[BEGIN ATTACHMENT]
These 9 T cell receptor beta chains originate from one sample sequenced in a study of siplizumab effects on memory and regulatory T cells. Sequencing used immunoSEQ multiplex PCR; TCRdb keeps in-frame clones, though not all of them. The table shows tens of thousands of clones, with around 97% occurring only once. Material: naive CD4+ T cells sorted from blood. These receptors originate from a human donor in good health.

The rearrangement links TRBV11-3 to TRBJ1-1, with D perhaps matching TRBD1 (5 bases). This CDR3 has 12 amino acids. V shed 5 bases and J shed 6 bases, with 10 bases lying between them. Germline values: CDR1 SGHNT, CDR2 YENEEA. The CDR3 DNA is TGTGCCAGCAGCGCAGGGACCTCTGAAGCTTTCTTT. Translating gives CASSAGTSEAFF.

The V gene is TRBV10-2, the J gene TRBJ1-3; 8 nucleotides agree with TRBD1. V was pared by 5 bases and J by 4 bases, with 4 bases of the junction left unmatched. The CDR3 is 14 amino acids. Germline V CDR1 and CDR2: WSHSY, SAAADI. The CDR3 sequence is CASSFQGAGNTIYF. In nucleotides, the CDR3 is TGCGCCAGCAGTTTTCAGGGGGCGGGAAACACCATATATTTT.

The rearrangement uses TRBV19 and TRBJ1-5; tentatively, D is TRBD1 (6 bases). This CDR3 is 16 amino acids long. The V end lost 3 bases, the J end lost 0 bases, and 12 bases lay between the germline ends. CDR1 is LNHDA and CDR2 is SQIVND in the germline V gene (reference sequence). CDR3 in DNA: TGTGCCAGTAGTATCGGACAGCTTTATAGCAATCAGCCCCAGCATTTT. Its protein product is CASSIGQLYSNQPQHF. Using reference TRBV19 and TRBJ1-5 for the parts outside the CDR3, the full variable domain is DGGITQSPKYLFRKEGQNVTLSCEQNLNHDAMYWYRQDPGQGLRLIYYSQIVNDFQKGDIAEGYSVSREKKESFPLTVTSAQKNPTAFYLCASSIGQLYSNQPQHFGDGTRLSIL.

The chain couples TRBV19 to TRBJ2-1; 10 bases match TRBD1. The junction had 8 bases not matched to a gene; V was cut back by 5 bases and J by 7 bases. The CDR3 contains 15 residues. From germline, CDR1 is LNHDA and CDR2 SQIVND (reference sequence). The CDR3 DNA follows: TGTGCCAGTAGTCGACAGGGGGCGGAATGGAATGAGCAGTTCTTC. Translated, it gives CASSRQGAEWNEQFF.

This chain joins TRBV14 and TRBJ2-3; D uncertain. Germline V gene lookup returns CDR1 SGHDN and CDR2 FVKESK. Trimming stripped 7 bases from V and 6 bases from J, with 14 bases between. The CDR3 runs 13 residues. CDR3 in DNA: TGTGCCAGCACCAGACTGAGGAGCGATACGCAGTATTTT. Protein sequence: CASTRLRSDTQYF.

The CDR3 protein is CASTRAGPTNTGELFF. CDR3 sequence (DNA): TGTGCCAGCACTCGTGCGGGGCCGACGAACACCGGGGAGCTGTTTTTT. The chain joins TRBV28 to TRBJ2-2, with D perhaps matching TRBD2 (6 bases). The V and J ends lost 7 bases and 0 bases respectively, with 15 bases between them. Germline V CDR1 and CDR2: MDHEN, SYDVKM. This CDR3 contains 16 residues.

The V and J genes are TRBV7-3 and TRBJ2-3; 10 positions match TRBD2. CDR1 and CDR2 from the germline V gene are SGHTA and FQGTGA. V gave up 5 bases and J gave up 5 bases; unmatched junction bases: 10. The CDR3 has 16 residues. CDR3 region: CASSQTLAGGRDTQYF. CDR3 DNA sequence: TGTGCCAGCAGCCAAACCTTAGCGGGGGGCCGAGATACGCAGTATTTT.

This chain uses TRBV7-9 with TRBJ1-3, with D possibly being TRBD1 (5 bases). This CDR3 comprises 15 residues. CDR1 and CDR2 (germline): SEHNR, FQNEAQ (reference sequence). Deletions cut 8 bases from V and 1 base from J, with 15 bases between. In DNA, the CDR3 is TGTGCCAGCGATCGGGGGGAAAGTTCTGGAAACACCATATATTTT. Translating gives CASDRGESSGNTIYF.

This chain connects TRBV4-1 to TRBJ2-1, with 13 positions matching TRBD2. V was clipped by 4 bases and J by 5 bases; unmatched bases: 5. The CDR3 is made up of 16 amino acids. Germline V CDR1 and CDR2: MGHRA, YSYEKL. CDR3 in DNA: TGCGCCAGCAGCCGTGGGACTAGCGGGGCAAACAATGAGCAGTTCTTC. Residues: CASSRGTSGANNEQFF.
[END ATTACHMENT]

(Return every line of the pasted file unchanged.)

These 9 T cell receptor beta chains originate from one sample sequenced in a study of siplizumab effects on memory and regulatory T cells. Sequencing used immunoSEQ multiplex PCR; TCRdb keeps in-frame clones, though not all of them. The table shows tens of thousands of clones, with around 97% occurring only once. Material: naive CD4+ T cells sorted from blood. These receptors originate from a human donor in good health.

The rearrangement links TRBV11-3 to TRBJ1-1, with D perhaps matching TRBD1 (5 bases). This CDR3 has 12 amino acids. V shed 5 bases and J shed 6 bases, with 10 bases lying between them. Germline values: CDR1 SGHNT, CDR2 YENEEA. The CDR3 DNA is TGTGCCAGCAGCGCAGGGACCTCTGAAGCTTTCTTT. Translating gives CASSAGTSEAFF.

The V gene is TRBV10-2, the J gene TRBJ1-3; 8 nucleotides agree with TRBD1. V was pared by 5 bases and J by 4 bases, with 4 bases of the junction left unmatched. The CDR3 is 14 amino acids. Germline V CDR1 and CDR2: WSHSY, SAAADI. The CDR3 sequence is CASSFQGAGNTIYF. In nucleotides, the CDR3 is TGCGCCAGCAGTTTTCAGGGGGCGGGAAACACCATATATTTT.

The rearrangement uses TRBV19 and TRBJ1-5; tentatively, D is TRBD1 (6 bases). This CDR3 is 16 amino acids long. The V end lost 3 bases, the J end lost 0 bases, and 12 bases lay between the germline ends. CDR1 is LNHDA and CDR2 is SQIVND in the germline V gene (reference sequence). CDR3 in DNA: TGTGCCAGTAGTATCGGACAGCTTTATAGCAATCAGCCCCAGCATTTT. Its protein product is CASSIGQLYSNQPQHF. Using reference TRBV19 and TRBJ1-5 for the parts outside the CDR3, the full variable domain is DGGITQSPKYLFRKEGQNVTLSCEQNLNHDAMYWYRQDPGQGLRLIYYSQIVNDFQKGDIAEGYSVSREKKESFPLTVTSAQKNPTAFYLCASSIGQLYSNQPQHFGDGTRLSIL.

The chain couples TRBV19 to TRBJ2-1; 10 bases match TRBD1. The junction had 8 bases not matched to a gene; V was cut back by 5 bases and J by 7 bases. The CDR3 contains 15 residues. From germline, CDR1 is LNHDA and CDR2 SQIVND (reference sequence). The CDR3 DNA follows: TGTGCCAGTAGTCGACAGGGGGCGGAATGGAATGAGCAGTTCTTC. Translated, it gives CASSRQGAEWNEQFF.

This chain joins TRBV14 and TRBJ2-3; D uncertain. Germline V gene lookup returns CDR1 SGHDN and CDR2 FVKESK. Trimming stripped 7 bases from V and 6 bases from J, with 14 bases between. The CDR3 runs 13 residues. CDR3 in DNA: TGTGCCAGCACCAGACTGAGGAGCGATACGCAGTATTTT. Protein sequence: CASTRLRSDTQYF.

The CDR3 protein is CASTRAGPTNTGELFF. CDR3 sequence (DNA): TGTGCCAGCACTCGTGCGGGGCCGACGAACACCGGGGAGCTGTTTTTT. The chain joins TRBV28 to TRBJ2-2, with D perhaps matching TRBD2 (6 bases). The V and J ends lost 7 bases and 0 bases respectively, with 15 bases between them. Germline V CDR1 and CDR2: MDHEN, SYDVKM. This CDR3 contains 16 residues.

The V and J genes are TRBV7-3 and TRBJ2-3; 10 positions match TRBD2. CDR1 and CDR2 from the germline V gene are SGHTA and FQGTGA. V gave up 5 bases and J gave up 5 bases; unmatched junction bases: 10. The CDR3 has 16 residues. CDR3 region: CASSQTLAGGRDTQYF. CDR3 DNA sequence: TGTGCCAGCAGCCAAACCTTAGCGGGGGGCCGAGATACGCAGTATTTT.

This chain uses TRBV7-9 with TRBJ1-3, with D possibly being TRBD1 (5 bases). This CDR3 comprises 15 residues. CDR1 and CDR2 (germline): SEHNR, FQNEAQ (reference sequence). Deletions cut 8 bases from V and 1 base from J, with 15 bases between. In DNA, the CDR3 is TGTGCCAGCGATCGGGGGGAAAGTTCTGGAAACACCATATATTTT. Translating gives CASDRGESSGNTIYF.

This chain connects TRBV4-1 to TRBJ2-1, with 13 positions matching TRBD2. V was clipped by 4 bases and J by 5 bases; unmatched bases: 5. The CDR3 is made up of 16 amino acids. Germline V CDR1 and CDR2: MGHRA, YSYEKL. CDR3 in DNA: TGCGCCAGCAGCCGTGGGACTAGCGGGGCAAACAATGAGCAGTTCTTC. Residues: CASSRGTSGANNEQFF.